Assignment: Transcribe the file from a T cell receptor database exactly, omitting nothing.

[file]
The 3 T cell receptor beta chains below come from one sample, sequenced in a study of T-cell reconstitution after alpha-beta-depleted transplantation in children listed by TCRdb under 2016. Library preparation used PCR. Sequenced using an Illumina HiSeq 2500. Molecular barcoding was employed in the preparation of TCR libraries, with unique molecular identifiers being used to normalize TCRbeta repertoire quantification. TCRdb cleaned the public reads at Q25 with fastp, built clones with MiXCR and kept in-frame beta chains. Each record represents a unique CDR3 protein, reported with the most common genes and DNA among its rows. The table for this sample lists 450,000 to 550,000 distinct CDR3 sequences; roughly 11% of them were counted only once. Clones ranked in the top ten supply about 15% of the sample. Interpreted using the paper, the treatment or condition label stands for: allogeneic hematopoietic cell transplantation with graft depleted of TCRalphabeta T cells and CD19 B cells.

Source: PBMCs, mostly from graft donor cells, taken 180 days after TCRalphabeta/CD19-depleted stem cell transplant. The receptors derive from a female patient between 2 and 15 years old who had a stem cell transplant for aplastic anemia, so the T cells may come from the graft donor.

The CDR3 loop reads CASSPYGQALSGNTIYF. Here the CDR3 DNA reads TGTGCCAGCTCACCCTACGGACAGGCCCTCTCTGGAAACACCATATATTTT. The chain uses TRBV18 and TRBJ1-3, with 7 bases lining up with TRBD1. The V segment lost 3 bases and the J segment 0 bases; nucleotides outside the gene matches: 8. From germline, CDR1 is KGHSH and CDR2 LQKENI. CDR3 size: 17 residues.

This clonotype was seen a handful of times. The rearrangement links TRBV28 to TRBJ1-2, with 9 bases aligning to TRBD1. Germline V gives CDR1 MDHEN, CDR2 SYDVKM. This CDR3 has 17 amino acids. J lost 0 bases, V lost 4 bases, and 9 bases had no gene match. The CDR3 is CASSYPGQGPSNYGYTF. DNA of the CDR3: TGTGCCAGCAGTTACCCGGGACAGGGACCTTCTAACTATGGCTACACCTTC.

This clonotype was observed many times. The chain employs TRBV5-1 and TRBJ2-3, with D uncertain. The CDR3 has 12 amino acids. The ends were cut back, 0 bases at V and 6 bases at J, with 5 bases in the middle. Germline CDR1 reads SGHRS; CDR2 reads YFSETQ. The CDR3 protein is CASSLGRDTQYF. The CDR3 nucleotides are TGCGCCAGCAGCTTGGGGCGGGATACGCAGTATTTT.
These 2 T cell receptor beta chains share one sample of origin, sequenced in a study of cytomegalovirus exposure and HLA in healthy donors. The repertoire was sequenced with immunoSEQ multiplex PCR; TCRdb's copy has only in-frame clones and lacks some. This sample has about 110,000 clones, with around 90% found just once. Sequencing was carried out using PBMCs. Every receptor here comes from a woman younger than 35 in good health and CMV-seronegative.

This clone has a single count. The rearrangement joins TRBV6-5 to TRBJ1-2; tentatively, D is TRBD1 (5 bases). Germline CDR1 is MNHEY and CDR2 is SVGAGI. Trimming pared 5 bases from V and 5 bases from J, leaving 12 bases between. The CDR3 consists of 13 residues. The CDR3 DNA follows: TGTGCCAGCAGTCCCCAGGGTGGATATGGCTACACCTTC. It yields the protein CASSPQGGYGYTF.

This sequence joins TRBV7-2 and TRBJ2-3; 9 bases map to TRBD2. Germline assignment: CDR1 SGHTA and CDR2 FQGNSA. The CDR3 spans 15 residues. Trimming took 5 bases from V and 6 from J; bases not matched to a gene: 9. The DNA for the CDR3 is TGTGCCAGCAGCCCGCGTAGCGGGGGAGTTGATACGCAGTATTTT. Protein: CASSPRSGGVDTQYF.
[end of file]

The 3 T cell receptor beta chains below come from one sample, sequenced in a study of T-cell reconstitution after alpha-beta-depleted transplantation in children listed by TCRdb under 2016. Library preparation used PCR. Sequenced using an Illumina HiSeq 2500. Molecular barcoding was employed in the preparation of TCR libraries, with unique molecular identifiers being used to normalize TCRbeta repertoire quantification. TCRdb cleaned the public reads at Q25 with fastp, built clones with MiXCR and kept in-frame beta chains. Each record represents a unique CDR3 protein, reported with the most common genes and DNA among its rows. The table for this sample lists 450,000 to 550,000 distinct CDR3 sequences; roughly 11% of them were counted only once. Clones ranked in the top ten supply about 15% of the sample. Interpreted using the paper, the treatment or condition label stands for: allogeneic hematopoietic cell transplantation with graft depleted of TCRalphabeta T cells and CD19 B cells.

Source: PBMCs, mostly from graft donor cells, taken 180 days after TCRalphabeta/CD19-depleted stem cell transplant. The receptors derive from a female patient between 2 and 15 years old who had a stem cell transplant for aplastic anemia, so the T cells may come from the graft donor.

The CDR3 loop reads CASSPYGQALSGNTIYF. Here the CDR3 DNA reads TGTGCCAGCTCACCCTACGGACAGGCCCTCTCTGGAAACACCATATATTTT. The chain uses TRBV18 and TRBJ1-3, with 7 bases lining up with TRBD1. The V segment lost 3 bases and the J segment 0 bases; nucleotides outside the gene matches: 8. From germline, CDR1 is KGHSH and CDR2 LQKENI. CDR3 size: 17 residues.

This clonotype was seen a handful of times. The rearrangement links TRBV28 to TRBJ1-2, with 9 bases aligning to TRBD1. Germline V gives CDR1 MDHEN, CDR2 SYDVKM. This CDR3 has 17 amino acids. J lost 0 bases, V lost 4 bases, and 9 bases had no gene match. The CDR3 is CASSYPGQGPSNYGYTF. DNA of the CDR3: TGTGCCAGCAGTTACCCGGGACAGGGACCTTCTAACTATGGCTACACCTTC.

This clonotype was observed many times. The chain employs TRBV5-1 and TRBJ2-3, with D uncertain. The CDR3 has 12 amino acids. The ends were cut back, 0 bases at V and 6 bases at J, with 5 bases in the middle. Germline CDR1 reads SGHRS; CDR2 reads YFSETQ. The CDR3 protein is CASSLGRDTQYF. The CDR3 nucleotides are TGCGCCAGCAGCTTGGGGCGGGATACGCAGTATTTT.
These 2 T cell receptor beta chains share one sample of origin, sequenced in a study of cytomegalovirus exposure and HLA in healthy donors. The repertoire was sequenced with immunoSEQ multiplex PCR; TCRdb's copy has only in-frame clones and lacks some. This sample has about 110,000 clones, with around 90% found just once. Sequencing was carried out using PBMCs. Every receptor here comes from a woman younger than 35 in good health and CMV-seronegative.

This clone has a single count. The rearrangement joins TRBV6-5 to TRBJ1-2; tentatively, D is TRBD1 (5 bases). Germline CDR1 is MNHEY and CDR2 is SVGAGI. Trimming pared 5 bases from V and 5 bases from J, leaving 12 bases between. The CDR3 consists of 13 residues. The CDR3 DNA follows: TGTGCCAGCAGTCCCCAGGGTGGATATGGCTACACCTTC. It yields the protein CASSPQGGYGYTF.

This sequence joins TRBV7-2 and TRBJ2-3; 9 bases map to TRBD2. Germline assignment: CDR1 SGHTA and CDR2 FQGNSA. The CDR3 spans 15 residues. Trimming took 5 bases from V and 6 from J; bases not matched to a gene: 9. The DNA for the CDR3 is TGTGCCAGCAGCCCGCGTAGCGGGGGAGTTGATACGCAGTATTTT. Protein: CASSPRSGGVDTQYF.